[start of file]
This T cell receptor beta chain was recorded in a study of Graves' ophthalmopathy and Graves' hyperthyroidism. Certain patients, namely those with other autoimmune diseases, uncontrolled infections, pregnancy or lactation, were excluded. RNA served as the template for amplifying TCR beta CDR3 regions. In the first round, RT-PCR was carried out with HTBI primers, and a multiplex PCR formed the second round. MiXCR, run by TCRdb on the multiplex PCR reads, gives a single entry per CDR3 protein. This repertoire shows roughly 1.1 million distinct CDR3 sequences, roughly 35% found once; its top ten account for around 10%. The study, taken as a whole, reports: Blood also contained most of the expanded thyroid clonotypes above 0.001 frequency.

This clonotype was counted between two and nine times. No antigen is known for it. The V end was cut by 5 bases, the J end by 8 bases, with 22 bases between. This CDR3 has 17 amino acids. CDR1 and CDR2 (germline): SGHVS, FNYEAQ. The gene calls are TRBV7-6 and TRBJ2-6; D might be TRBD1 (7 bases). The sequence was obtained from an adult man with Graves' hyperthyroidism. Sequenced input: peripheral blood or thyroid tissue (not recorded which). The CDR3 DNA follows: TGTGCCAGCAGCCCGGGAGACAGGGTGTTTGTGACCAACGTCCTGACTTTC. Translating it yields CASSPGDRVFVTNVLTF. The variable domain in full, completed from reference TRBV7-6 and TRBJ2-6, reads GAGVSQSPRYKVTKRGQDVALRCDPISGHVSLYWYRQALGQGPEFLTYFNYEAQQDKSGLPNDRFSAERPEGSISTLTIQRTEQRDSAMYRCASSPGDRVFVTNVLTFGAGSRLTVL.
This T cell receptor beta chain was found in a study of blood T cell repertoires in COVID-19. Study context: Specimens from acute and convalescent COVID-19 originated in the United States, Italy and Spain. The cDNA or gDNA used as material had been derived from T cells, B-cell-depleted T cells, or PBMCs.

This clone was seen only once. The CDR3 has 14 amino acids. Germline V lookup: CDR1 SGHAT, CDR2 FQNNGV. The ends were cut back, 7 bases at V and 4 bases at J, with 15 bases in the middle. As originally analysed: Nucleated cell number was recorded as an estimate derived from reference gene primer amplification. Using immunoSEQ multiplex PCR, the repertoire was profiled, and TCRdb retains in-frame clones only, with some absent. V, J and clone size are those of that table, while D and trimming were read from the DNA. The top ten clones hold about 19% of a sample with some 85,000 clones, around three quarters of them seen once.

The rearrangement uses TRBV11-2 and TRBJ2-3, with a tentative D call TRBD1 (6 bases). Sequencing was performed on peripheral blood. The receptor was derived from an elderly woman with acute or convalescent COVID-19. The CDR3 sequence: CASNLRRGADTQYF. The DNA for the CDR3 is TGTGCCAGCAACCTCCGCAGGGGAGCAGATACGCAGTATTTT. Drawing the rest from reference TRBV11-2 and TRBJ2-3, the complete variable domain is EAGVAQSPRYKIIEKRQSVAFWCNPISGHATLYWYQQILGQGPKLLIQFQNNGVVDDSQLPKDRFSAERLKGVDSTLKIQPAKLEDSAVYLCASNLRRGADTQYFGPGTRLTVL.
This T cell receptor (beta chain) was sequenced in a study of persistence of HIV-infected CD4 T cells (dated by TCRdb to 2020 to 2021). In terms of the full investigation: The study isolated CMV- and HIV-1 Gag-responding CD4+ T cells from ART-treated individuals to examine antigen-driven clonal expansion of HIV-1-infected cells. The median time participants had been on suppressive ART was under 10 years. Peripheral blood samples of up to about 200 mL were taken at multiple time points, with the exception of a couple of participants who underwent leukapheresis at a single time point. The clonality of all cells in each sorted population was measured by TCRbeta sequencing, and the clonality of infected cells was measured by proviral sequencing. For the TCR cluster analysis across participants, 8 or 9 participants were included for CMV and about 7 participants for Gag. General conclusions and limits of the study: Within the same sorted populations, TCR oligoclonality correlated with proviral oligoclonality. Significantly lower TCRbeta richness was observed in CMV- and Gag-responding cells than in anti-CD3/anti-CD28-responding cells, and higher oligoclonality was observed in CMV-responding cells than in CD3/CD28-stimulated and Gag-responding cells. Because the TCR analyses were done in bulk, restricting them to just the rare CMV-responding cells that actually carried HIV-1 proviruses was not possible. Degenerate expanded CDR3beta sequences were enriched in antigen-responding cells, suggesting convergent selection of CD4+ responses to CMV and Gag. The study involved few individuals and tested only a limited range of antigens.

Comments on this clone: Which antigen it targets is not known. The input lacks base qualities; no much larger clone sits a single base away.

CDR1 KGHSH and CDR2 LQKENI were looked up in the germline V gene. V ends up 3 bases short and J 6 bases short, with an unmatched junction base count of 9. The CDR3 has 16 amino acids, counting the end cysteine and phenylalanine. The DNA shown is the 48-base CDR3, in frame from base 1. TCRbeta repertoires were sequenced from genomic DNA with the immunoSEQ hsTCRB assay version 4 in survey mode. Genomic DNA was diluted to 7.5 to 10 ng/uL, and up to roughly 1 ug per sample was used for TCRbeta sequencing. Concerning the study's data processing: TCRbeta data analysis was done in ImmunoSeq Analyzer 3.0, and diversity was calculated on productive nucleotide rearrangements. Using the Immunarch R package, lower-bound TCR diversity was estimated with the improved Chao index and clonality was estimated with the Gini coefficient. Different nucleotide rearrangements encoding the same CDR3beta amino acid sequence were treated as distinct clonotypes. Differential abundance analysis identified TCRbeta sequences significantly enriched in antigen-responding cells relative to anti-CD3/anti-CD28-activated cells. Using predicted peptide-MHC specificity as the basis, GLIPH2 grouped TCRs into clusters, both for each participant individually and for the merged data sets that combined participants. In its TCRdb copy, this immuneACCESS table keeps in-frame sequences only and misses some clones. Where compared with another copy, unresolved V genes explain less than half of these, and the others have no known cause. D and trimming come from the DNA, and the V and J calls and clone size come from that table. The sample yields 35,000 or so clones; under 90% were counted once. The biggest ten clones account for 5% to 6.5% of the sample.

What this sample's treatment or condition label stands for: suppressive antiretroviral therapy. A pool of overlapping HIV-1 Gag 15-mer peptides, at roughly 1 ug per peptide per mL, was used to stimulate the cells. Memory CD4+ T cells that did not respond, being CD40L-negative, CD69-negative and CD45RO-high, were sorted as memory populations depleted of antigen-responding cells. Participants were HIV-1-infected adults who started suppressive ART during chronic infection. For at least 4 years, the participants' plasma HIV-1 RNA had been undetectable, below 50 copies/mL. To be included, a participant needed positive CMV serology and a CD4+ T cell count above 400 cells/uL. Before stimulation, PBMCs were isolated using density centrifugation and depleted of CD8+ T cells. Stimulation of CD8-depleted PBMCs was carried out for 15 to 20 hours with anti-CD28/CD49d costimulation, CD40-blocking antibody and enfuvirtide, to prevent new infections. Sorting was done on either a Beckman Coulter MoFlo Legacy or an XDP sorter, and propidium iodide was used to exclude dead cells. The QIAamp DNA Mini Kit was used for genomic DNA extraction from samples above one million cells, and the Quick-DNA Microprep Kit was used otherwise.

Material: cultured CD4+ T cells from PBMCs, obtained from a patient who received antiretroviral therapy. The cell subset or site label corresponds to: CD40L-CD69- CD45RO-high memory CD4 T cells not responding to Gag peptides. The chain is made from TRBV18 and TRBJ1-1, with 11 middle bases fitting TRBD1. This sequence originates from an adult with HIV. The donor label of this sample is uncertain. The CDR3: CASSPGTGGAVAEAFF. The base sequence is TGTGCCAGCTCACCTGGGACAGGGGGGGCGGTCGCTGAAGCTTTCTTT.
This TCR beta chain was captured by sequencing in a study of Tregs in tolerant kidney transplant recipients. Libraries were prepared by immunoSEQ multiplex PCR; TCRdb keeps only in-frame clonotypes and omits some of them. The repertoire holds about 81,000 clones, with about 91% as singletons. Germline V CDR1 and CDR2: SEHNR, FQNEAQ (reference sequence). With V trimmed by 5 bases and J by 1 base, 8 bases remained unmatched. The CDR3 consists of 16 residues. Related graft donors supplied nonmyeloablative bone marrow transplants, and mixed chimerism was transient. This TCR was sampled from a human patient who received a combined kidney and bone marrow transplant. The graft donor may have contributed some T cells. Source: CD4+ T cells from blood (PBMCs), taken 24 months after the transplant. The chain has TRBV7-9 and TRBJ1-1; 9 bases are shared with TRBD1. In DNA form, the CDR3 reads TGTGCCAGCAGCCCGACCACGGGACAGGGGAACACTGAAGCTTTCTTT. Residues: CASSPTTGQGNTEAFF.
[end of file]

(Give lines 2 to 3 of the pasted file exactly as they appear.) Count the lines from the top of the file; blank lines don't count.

This clonotype was counted between two and nine times. No antigen is known for it. The V end was cut by 5 bases, the J end by 8 bases, with 22 bases between. This CDR3 has 17 amino acids. CDR1 and CDR2 (germline): SGHVS, FNYEAQ. The gene calls are TRBV7-6 and TRBJ2-6; D might be TRBD1 (7 bases). The sequence was obtained from an adult man with Graves' hyperthyroidism. Sequenced input: peripheral blood or thyroid tissue (not recorded which). The CDR3 DNA follows: TGTGCCAGCAGCCCGGGAGACAGGGTGTTTGTGACCAACGTCCTGACTTTC. Translating it yields CASSPGDRVFVTNVLTF. The variable domain in full, completed from reference TRBV7-6 and TRBJ2-6, reads GAGVSQSPRYKVTKRGQDVALRCDPISGHVSLYWYRQALGQGPEFLTYFNYEAQQDKSGLPNDRFSAERPEGSISTLTIQRTEQRDSAMYRCASSPGDRVFVTNVLTFGAGSRLTVL.
This T cell receptor beta chain was found in a study of blood T cell repertoires in COVID-19. Study context: Specimens from acute and convalescent COVID-19 originated in the United States, Italy and Spain. The cDNA or gDNA used as material had been derived from T cells, B-cell-depleted T cells, or PBMCs.